An Evening in Laos (From Afar)

Though travel is halted for the time being, I was privileged to spend an evening β€œin” Laos at the end of 2020. I traversed the globe, virtually, with a team of DLA Piper lawyers that included Aditi Eleswarapu (New York), Kristin Franceschi (Baltimore), and Andrew Valentine (Palo Alto).  We Zoomed into several cities in Laos to teach a class on Corporate Law and Access to Justice to 148 junior law students spread across the several campuses of the Lao National Institute of Justice and National University of Law.  While nothing can replace the thrill and value of teaching, connecting with, and breaking bread with law students and lawyers from around the world in person, our night (and their morning) in Laos was exciting nevertheless.   

We were invited to participate by BABSEACLE, an NGO and long-standing New Perimeter project partner focused on access to justice, pro bono, and rule of law education throughout Asia and globally.  As New Perimeter continues to seek opportunities to work with, learn from, and offer services to justice stakeholders around the world, we were honored to be invited to join BABSEACLE in its ongoing access to justice work in Laos.

We learned from BABSEACLE that they, in collaboration with other organizations, had been asked to deliver several commercial law-oriented sessions to students in Laos.  This focus works well for lawyers from DLA Piper, a commercial law firm with a global presence.  And while New Perimeter regularly provides trainings and other legal support on commercial law topics (such as our work providing negotiations training in East Africa, a Special Economic Zones course in South Africa, and intellectual property support in Pakistan), given our mission, we always infuse our programs with themes related to access to justice, pro bono, legal ethics, and professional responsibility.  When we raised the possibility of teaching a corporate law class with a focus on legal ethics and access to justice for corporate lawyers, we were met with warm enthusiasm from BABSEACLE and the law faculties in Laos.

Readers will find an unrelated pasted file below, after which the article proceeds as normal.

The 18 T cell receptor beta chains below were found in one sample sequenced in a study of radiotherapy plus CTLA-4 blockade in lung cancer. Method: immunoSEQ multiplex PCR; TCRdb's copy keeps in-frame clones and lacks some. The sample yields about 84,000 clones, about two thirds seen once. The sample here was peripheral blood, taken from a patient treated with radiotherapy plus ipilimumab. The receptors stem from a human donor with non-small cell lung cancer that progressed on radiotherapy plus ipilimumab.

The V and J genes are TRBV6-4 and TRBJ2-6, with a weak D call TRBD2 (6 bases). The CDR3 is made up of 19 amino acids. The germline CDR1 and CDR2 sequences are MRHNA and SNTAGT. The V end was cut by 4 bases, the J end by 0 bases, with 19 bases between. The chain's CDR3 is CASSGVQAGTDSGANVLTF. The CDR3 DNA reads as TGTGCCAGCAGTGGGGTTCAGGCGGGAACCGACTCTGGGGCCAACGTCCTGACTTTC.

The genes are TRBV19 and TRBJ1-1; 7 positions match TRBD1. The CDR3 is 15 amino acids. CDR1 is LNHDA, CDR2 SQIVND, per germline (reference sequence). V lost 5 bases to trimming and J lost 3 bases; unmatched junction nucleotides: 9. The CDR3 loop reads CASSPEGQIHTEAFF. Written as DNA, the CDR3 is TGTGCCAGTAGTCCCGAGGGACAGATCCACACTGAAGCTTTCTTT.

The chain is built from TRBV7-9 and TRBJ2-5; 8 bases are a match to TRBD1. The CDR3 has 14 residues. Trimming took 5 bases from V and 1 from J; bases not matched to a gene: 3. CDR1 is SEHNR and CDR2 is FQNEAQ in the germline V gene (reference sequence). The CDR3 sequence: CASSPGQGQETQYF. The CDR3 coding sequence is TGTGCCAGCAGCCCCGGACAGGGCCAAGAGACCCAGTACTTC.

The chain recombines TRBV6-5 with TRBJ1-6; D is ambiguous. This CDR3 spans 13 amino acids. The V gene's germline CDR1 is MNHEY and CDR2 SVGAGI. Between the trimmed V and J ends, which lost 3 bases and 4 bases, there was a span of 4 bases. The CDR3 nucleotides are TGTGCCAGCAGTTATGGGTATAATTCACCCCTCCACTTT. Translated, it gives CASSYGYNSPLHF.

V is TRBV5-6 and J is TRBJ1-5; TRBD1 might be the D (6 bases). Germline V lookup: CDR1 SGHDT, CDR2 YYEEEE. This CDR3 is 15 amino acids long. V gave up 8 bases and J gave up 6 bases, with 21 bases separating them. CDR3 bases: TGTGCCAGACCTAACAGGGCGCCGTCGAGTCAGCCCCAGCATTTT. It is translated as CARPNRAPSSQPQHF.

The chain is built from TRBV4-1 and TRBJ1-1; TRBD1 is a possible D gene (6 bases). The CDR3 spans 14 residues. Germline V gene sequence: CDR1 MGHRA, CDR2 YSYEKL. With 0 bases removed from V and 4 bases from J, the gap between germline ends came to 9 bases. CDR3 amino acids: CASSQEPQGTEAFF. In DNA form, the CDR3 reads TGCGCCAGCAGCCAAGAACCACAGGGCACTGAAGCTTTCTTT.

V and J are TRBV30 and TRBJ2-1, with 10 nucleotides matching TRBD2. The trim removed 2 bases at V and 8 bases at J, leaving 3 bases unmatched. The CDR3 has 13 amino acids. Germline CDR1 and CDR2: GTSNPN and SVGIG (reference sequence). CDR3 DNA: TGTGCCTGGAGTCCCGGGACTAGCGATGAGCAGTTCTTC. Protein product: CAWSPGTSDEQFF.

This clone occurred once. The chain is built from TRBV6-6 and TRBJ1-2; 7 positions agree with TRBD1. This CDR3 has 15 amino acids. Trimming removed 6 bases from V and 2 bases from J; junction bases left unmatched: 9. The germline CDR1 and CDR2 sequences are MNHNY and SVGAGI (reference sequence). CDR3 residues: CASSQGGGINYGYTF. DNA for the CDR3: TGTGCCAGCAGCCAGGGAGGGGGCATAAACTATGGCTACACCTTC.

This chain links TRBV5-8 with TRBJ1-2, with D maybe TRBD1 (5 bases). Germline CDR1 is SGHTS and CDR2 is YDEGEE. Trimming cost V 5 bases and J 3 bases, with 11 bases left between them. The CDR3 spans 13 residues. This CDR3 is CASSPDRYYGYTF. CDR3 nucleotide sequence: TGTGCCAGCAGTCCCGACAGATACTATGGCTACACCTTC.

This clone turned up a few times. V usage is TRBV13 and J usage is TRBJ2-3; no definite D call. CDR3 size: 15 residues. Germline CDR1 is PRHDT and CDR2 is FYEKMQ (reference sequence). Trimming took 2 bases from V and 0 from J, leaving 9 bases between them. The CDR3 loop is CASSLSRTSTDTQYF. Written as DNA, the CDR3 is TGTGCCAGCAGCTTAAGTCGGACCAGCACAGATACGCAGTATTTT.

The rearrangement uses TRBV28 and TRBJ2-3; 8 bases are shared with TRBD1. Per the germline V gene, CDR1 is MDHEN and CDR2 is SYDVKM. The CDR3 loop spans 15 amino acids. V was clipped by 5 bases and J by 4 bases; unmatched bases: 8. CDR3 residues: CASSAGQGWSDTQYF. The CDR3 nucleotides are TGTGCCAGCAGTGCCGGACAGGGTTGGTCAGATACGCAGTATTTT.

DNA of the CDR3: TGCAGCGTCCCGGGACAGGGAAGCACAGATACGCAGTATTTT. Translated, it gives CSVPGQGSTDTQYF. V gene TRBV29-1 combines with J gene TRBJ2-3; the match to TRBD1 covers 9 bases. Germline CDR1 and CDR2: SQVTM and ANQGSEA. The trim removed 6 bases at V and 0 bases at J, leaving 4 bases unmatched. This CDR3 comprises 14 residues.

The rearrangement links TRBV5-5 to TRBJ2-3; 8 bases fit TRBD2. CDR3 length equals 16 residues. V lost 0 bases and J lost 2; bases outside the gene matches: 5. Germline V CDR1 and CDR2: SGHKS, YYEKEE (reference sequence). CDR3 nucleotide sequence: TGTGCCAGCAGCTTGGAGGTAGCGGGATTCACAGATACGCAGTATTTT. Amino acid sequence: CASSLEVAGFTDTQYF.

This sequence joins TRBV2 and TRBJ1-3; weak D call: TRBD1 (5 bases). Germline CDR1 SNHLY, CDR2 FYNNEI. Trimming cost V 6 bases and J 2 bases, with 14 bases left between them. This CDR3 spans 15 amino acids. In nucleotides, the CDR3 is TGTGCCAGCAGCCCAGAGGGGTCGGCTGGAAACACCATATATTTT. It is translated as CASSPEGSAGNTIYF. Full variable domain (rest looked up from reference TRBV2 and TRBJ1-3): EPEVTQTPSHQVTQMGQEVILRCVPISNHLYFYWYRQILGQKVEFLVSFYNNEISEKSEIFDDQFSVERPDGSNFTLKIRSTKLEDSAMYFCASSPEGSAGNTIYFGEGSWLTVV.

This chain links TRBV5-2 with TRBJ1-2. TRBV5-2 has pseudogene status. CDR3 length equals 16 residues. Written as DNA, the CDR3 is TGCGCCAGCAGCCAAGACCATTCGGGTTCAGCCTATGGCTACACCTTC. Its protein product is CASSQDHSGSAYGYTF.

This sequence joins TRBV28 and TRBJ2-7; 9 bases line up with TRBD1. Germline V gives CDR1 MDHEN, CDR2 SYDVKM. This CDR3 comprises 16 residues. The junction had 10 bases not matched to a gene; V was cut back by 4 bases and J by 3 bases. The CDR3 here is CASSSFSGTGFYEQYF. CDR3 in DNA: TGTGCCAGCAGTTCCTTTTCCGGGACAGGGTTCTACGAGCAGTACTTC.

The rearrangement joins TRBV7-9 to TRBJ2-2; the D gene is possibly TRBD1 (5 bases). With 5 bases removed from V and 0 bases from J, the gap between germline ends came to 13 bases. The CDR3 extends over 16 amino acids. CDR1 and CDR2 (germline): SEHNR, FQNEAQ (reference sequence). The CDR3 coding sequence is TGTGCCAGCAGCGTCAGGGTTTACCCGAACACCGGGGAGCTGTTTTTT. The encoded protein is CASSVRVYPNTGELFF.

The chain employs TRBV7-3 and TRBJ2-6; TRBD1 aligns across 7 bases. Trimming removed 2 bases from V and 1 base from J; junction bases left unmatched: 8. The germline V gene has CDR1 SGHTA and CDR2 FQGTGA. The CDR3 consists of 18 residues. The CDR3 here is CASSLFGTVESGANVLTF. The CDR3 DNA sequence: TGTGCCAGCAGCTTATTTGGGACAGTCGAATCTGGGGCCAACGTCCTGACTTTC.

Kristin, a Finance lawyer, started us off, building on the curriculum she and others helped create and deliver to women lawyers in Nepal.  She touched on topics like the role of a corporate and commercial lawyer, types of business entities, and corporate structure.  She also ran through several different ethical scenarios, which raised questions such as β€œwho is the client?” and β€œis there a conflict of interest?”  We understood that for many of the students, who are just starting their legal education, these concepts were new, and it was gratifying to be able to modify our existing lessons to amplify our impact and broaden our reach.

Next up,  Aditi, my fellow Pro Bono Counsel, and I had the floor.  We focused on how corporate and commercial lawyers can engage in pro bono, and how and why transactional support to small businesses, low-income and minority entrepreneurs, and non-profits enhances access to justice.  This is a topic that is near and dear to my heart, as a full-time pro bono lawyer who works to develop and support pro bono opportunities for firm lawyers, many of whom are not litigators and never wish to step into a court room.  As I tell lawyers every day, pro bono is for everyone, and you need not venture far (or at all) from your day-to-day practice to have an enormous impact.  In addition to framing the concept of pro bono and how and when a business or non-profit may be eligible for free legal services, we engaged the students in a game (of sorts):  β€œpro bono or not pro bono?”  Presenting various factual scenarios, we asked students to indicate whether they thought certain activities constituted pro bono.  It is always interesting to engage in conversations with students and practicing lawyers about, for example, the difference between serving food at a soup kitchen, or having a client fail to pay a bill, and pro bono legal services.  Our parting message was that no matter what path the students choose – private sector, NGO, or government, they could (and should!) incorporate pro bono into their practices, and that they can have fun and pursue their passions while doing so.   We ended with a quote from the late US Supreme Court Justice Ruth Bader Ginsburg:  β€œ[I would like to be remembered as] someone who used whatever talent she had to do her work to the very best of her ability. And to help repair tears in her society, to make things a little better through the use of whatever ability she has.” 

My experience in Laos, and in other global work through New Perimeter, reminded me that, without question, teaching in the time of COVID presents real challenges and it has deepened my appreciation for schoolteachers!  In addition to the miles that separated us, time differences, and technology limitations, we taught through a language barrier, with the help of simultaneous translation.  This was no easy task, but it was worth it.  While I long for the day when we can hop on a plane, and connect with people in person, even sitting in front of my computer in Washington DC, it felt as though we could make a difference, and that we could learn so much from our friends on the other side of the world.  I hope that the students walked away with new ideas and a sense of excitement about the opportunities they will have to pursue social change.  I certainly left feeling excited about a group of aspiring lawyers who will do great things.